Recombinant activated factor VII (rFVIIa; NovoSeverP, Novo Nordisk, Denmark) trigers hemostasis heavy threatening bleeds and in major surgery in hemophilia A and B patients and also more than 180,000 standard doses of rFVIIa had been administered from 2001. rFVIIa induces hemostasis by enhancing thrombin generation on the thrombin-activated platelet surface, thereby providing the formation of a fully stabilized, tight fibrin hemostatic plug, which is resistant to premature fibrinolysis. rFVIIa is an excellent and attractive alternative to platelet transfusions for the treatment of dysfunctional platelet, attached bleeding. Nevertheless, this needs to be corroborated on a larger population.
We must have experience with other studies to determine the minimal effective dose, the ideal way to administer rFVIIa, the relative role of rFVIIa and antifibrinolytic agents in these patients who admit heavy bleeding, as well as the prime cost and efficacy of using rFVIIa.
Glanzmann thrombastenia is diagnosed in chilhood and it is a bleeding disorder that may cause severe bleeding diathesis. However, surgery can be successful if the necessary precautions taken. Pregnancies of patients diagnosed in childhood have not received antenatal follow-up during the birth, as well as the disease causes severe anemia or bleeding disorders. As in this case report of antenatal follow-up of patients diagnosed in childhood, and any complications during the birth necessary precautions are taken.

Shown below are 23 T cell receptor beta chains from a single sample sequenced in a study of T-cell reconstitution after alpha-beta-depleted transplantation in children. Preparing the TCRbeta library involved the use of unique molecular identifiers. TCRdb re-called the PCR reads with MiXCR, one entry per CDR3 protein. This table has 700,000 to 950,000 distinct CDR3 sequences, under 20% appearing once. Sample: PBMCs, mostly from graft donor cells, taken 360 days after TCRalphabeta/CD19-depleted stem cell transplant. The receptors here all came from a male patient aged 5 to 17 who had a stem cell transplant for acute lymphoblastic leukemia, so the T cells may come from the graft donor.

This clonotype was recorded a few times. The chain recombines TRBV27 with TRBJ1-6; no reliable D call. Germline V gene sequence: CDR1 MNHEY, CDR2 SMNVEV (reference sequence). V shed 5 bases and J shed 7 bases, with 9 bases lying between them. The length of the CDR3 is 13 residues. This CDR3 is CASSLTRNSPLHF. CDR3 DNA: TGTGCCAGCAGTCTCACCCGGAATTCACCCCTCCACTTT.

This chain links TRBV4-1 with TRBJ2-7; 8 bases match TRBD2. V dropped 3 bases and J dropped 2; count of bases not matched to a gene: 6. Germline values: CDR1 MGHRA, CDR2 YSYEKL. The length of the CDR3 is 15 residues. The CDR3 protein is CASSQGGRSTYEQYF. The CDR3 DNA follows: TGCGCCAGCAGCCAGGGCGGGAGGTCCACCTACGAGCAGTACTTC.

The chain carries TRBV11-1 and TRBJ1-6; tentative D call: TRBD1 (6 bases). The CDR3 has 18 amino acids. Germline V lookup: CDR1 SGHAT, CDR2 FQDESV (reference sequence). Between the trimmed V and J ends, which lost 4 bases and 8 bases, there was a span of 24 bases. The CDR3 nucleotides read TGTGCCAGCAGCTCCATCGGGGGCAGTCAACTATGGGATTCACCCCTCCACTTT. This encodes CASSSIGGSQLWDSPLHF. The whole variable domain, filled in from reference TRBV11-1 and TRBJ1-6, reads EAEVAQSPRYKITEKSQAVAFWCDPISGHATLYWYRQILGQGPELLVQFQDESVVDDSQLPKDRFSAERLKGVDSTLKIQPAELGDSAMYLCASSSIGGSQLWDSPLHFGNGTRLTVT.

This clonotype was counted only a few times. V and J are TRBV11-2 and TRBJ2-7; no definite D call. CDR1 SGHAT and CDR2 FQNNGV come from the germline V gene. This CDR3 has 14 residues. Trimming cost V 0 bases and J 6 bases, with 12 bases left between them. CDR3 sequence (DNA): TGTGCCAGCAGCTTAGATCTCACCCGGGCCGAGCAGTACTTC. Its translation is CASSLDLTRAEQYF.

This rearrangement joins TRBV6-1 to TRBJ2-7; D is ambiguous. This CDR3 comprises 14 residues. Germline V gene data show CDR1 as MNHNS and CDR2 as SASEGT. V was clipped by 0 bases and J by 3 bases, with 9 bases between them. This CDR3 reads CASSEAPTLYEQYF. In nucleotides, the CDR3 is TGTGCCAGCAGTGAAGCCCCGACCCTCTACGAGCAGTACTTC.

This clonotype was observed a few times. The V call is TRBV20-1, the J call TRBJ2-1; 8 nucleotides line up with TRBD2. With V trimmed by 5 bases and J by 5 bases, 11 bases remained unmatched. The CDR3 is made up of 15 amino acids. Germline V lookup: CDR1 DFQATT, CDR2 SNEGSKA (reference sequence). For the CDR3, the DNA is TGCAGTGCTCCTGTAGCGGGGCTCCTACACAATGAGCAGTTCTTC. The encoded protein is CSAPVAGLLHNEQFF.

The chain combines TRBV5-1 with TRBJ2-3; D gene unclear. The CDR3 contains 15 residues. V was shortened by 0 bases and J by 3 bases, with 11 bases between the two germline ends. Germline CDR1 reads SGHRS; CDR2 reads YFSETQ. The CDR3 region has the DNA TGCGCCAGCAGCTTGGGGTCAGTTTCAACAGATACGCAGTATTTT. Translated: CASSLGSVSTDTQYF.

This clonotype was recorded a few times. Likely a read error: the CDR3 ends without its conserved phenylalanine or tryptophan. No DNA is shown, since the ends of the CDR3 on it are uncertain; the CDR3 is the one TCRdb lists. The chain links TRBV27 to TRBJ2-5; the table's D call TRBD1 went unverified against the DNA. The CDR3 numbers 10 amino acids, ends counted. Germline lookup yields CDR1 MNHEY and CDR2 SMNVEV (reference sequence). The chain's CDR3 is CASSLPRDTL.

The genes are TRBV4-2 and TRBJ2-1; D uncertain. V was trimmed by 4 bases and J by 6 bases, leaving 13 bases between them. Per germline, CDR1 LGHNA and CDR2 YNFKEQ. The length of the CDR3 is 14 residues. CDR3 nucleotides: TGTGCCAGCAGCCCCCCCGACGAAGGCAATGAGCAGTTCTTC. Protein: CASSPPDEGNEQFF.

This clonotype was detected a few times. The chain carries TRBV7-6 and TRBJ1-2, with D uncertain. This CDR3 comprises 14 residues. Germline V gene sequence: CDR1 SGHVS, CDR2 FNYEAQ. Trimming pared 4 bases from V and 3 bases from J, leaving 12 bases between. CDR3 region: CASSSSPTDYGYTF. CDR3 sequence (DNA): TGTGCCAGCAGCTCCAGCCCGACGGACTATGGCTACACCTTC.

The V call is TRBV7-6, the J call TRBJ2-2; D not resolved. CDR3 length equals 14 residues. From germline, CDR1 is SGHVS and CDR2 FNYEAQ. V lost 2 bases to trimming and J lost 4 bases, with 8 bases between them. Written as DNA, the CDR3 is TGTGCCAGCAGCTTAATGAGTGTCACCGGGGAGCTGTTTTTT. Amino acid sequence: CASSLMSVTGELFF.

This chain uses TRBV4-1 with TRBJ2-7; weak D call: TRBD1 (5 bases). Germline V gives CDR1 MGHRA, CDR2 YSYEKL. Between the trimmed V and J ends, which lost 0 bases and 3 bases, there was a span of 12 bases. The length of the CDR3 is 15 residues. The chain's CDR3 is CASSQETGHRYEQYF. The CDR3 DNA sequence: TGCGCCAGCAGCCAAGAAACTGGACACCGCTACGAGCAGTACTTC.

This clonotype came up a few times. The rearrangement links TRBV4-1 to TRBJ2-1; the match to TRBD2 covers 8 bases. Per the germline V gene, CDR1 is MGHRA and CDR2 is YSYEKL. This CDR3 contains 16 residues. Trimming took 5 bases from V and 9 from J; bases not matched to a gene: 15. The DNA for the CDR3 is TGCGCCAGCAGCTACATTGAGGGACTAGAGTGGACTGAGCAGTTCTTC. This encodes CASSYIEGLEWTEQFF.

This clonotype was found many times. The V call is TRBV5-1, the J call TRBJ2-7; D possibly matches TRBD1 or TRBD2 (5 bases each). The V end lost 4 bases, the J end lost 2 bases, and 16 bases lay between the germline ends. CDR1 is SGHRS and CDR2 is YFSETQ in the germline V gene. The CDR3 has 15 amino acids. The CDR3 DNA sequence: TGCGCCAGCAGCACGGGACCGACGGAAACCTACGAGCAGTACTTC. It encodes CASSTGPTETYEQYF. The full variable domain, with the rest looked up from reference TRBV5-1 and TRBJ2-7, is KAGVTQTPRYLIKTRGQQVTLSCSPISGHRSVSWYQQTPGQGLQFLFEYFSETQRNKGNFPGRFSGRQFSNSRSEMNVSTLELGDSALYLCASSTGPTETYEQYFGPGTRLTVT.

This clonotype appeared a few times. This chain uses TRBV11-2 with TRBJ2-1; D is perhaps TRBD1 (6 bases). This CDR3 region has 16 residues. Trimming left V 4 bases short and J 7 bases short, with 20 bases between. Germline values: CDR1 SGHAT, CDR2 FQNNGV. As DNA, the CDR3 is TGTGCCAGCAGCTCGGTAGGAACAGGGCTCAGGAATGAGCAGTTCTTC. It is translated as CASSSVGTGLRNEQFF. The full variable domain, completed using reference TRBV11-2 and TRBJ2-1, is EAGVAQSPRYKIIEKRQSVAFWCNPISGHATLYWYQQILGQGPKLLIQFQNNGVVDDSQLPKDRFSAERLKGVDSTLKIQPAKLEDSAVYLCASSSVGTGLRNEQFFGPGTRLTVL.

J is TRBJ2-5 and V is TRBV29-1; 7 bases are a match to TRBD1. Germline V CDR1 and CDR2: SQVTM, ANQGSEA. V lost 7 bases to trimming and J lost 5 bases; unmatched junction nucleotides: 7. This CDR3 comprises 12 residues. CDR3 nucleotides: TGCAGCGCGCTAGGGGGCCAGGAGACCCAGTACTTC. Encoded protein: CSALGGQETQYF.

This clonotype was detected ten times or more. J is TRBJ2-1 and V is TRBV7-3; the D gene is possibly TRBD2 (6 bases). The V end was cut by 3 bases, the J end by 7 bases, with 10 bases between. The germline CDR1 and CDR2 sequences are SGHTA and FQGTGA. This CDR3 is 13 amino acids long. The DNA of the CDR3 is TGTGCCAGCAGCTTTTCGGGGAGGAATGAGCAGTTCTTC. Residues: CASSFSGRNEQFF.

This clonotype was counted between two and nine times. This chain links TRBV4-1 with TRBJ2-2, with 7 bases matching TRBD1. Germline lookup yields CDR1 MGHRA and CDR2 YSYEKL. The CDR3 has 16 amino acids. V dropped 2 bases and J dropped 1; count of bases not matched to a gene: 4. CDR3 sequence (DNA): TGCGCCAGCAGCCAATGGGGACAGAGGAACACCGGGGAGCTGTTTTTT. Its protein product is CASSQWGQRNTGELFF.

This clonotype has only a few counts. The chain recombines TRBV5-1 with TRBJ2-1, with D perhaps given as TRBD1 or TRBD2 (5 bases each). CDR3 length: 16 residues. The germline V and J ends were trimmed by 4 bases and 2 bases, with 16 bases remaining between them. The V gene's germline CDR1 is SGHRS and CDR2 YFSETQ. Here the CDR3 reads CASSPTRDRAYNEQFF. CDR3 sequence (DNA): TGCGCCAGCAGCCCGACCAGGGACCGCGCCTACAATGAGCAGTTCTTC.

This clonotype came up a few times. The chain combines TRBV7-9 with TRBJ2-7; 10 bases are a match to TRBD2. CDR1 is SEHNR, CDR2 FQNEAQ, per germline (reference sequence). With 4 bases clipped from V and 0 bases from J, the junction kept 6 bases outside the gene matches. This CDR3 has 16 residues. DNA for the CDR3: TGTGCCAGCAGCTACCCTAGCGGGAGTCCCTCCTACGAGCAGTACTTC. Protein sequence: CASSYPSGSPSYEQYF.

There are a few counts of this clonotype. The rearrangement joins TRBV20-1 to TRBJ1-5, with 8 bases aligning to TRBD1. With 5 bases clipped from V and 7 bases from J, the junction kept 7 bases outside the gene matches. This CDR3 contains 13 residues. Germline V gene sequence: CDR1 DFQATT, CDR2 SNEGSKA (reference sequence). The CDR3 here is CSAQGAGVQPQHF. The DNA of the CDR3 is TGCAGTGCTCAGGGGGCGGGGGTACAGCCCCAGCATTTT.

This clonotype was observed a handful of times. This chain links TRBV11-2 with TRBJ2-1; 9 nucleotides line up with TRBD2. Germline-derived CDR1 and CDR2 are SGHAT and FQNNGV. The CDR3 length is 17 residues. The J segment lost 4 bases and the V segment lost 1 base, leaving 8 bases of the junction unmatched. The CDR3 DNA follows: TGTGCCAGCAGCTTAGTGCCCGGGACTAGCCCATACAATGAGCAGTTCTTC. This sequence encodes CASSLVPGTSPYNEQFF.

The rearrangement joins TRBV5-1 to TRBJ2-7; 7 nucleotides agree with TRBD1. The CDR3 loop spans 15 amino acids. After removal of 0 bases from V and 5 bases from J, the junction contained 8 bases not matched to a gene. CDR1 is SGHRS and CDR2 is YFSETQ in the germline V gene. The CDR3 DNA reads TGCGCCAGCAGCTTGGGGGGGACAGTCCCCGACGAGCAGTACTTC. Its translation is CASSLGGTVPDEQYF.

1. O'Toole TE, Loftus JC,Plow EF. Efficient surface expression of platelet GPIIb-IIIa. Blood 1989;74:14-8.
2. Nurden AT, George JN. Inherited abnormalities of the platelet. In: Colman RW, Marder VJ, Clowes AW, George JN, Goldhaber S (Eds). Hemostasis and Thrombosis, 5th ed. Philadelphia: Lippincott Williams Wilkins; 2006. p. 987-1010.
3. Poon MC, D'Oiron R, Von Depka M, Khair K, Négrier C, Karafoulidou A, et al.; International Data Collection on Recombinant Factor VIIa and Congenital Platelet Disorders Study Group. Prophylactic and therapeutic recombinant factor VIIa administration to patients with Glanzmann's thrombasthenia: results of an international survey. J Thromb Haemost 2004;2:1096-103.